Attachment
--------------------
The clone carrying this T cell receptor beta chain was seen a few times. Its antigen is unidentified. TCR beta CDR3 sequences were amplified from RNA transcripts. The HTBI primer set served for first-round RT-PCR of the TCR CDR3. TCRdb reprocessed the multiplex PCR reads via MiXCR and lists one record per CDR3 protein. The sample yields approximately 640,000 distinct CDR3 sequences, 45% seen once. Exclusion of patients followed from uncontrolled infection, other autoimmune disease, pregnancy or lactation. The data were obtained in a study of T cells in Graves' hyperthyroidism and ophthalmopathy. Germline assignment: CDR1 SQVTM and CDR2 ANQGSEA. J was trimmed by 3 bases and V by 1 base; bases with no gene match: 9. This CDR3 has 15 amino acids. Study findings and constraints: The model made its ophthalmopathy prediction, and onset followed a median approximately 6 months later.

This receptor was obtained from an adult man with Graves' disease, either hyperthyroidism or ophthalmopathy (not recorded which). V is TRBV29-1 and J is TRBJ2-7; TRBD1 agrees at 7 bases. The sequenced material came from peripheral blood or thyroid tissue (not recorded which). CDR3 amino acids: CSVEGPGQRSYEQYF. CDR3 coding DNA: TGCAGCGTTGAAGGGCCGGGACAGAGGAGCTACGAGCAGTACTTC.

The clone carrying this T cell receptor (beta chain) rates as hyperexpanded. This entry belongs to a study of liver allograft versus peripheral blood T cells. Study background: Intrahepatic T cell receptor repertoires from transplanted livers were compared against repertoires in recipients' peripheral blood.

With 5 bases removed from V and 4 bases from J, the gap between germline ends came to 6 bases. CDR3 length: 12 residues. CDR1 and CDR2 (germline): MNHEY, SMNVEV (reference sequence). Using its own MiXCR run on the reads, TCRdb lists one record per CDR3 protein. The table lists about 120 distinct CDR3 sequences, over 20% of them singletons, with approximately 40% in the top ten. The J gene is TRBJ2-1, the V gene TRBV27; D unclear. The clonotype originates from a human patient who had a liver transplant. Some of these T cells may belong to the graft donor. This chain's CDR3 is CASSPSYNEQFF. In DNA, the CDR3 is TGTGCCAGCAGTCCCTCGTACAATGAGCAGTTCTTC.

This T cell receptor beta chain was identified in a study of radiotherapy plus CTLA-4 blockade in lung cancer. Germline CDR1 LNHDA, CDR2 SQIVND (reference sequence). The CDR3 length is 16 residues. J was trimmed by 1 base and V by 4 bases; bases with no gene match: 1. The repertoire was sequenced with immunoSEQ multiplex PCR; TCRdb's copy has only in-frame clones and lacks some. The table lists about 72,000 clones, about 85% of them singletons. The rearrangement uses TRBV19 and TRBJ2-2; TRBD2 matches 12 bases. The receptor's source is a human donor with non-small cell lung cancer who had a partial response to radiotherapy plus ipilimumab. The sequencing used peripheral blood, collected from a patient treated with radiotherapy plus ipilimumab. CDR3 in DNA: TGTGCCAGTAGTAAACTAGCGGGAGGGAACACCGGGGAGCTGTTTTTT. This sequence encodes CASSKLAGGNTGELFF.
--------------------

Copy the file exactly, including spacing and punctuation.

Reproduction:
The clone carrying this T cell receptor beta chain was seen a few times. Its antigen is unidentified. TCR beta CDR3 sequences were amplified from RNA transcripts. The HTBI primer set served for first-round RT-PCR of the TCR CDR3. TCRdb reprocessed the multiplex PCR reads via MiXCR and lists one record per CDR3 protein. The sample yields approximately 640,000 distinct CDR3 sequences, 45% seen once. Exclusion of patients followed from uncontrolled infection, other autoimmune disease, pregnancy or lactation. The data were obtained in a study of T cells in Graves' hyperthyroidism and ophthalmopathy. Germline assignment: CDR1 SQVTM and CDR2 ANQGSEA. J was trimmed by 3 bases and V by 1 base; bases with no gene match: 9. This CDR3 has 15 amino acids. Study findings and constraints: The model made its ophthalmopathy prediction, and onset followed a median approximately 6 months later.

This receptor was obtained from an adult man with Graves' disease, either hyperthyroidism or ophthalmopathy (not recorded which). V is TRBV29-1 and J is TRBJ2-7; TRBD1 agrees at 7 bases. The sequenced material came from peripheral blood or thyroid tissue (not recorded which). CDR3 amino acids: CSVEGPGQRSYEQYF. CDR3 coding DNA: TGCAGCGTTGAAGGGCCGGGACAGAGGAGCTACGAGCAGTACTTC.

The clone carrying this T cell receptor (beta chain) rates as hyperexpanded. This entry belongs to a study of liver allograft versus peripheral blood T cells. Study background: Intrahepatic T cell receptor repertoires from transplanted livers were compared against repertoires in recipients' peripheral blood.

With 5 bases removed from V and 4 bases from J, the gap between germline ends came to 6 bases. CDR3 length: 12 residues. CDR1 and CDR2 (germline): MNHEY, SMNVEV (reference sequence). Using its own MiXCR run on the reads, TCRdb lists one record per CDR3 protein. The table lists about 120 distinct CDR3 sequences, over 20% of them singletons, with approximately 40% in the top ten. The J gene is TRBJ2-1, the V gene TRBV27; D unclear. The clonotype originates from a human patient who had a liver transplant. Some of these T cells may belong to the graft donor. This chain's CDR3 is CASSPSYNEQFF. In DNA, the CDR3 is TGTGCCAGCAGTCCCTCGTACAATGAGCAGTTCTTC.

This T cell receptor beta chain was identified in a study of radiotherapy plus CTLA-4 blockade in lung cancer. Germline CDR1 LNHDA, CDR2 SQIVND (reference sequence). The CDR3 length is 16 residues. J was trimmed by 1 base and V by 4 bases; bases with no gene match: 1. The repertoire was sequenced with immunoSEQ multiplex PCR; TCRdb's copy has only in-frame clones and lacks some. The table lists about 72,000 clones, about 85% of them singletons. The rearrangement uses TRBV19 and TRBJ2-2; TRBD2 matches 12 bases. The receptor's source is a human donor with non-small cell lung cancer who had a partial response to radiotherapy plus ipilimumab. The sequencing used peripheral blood, collected from a patient treated with radiotherapy plus ipilimumab. CDR3 in DNA: TGTGCCAGTAGTAAACTAGCGGGAGGGAACACCGGGGAGCTGTTTTTT. This sequence encodes CASSKLAGGNTGELFF.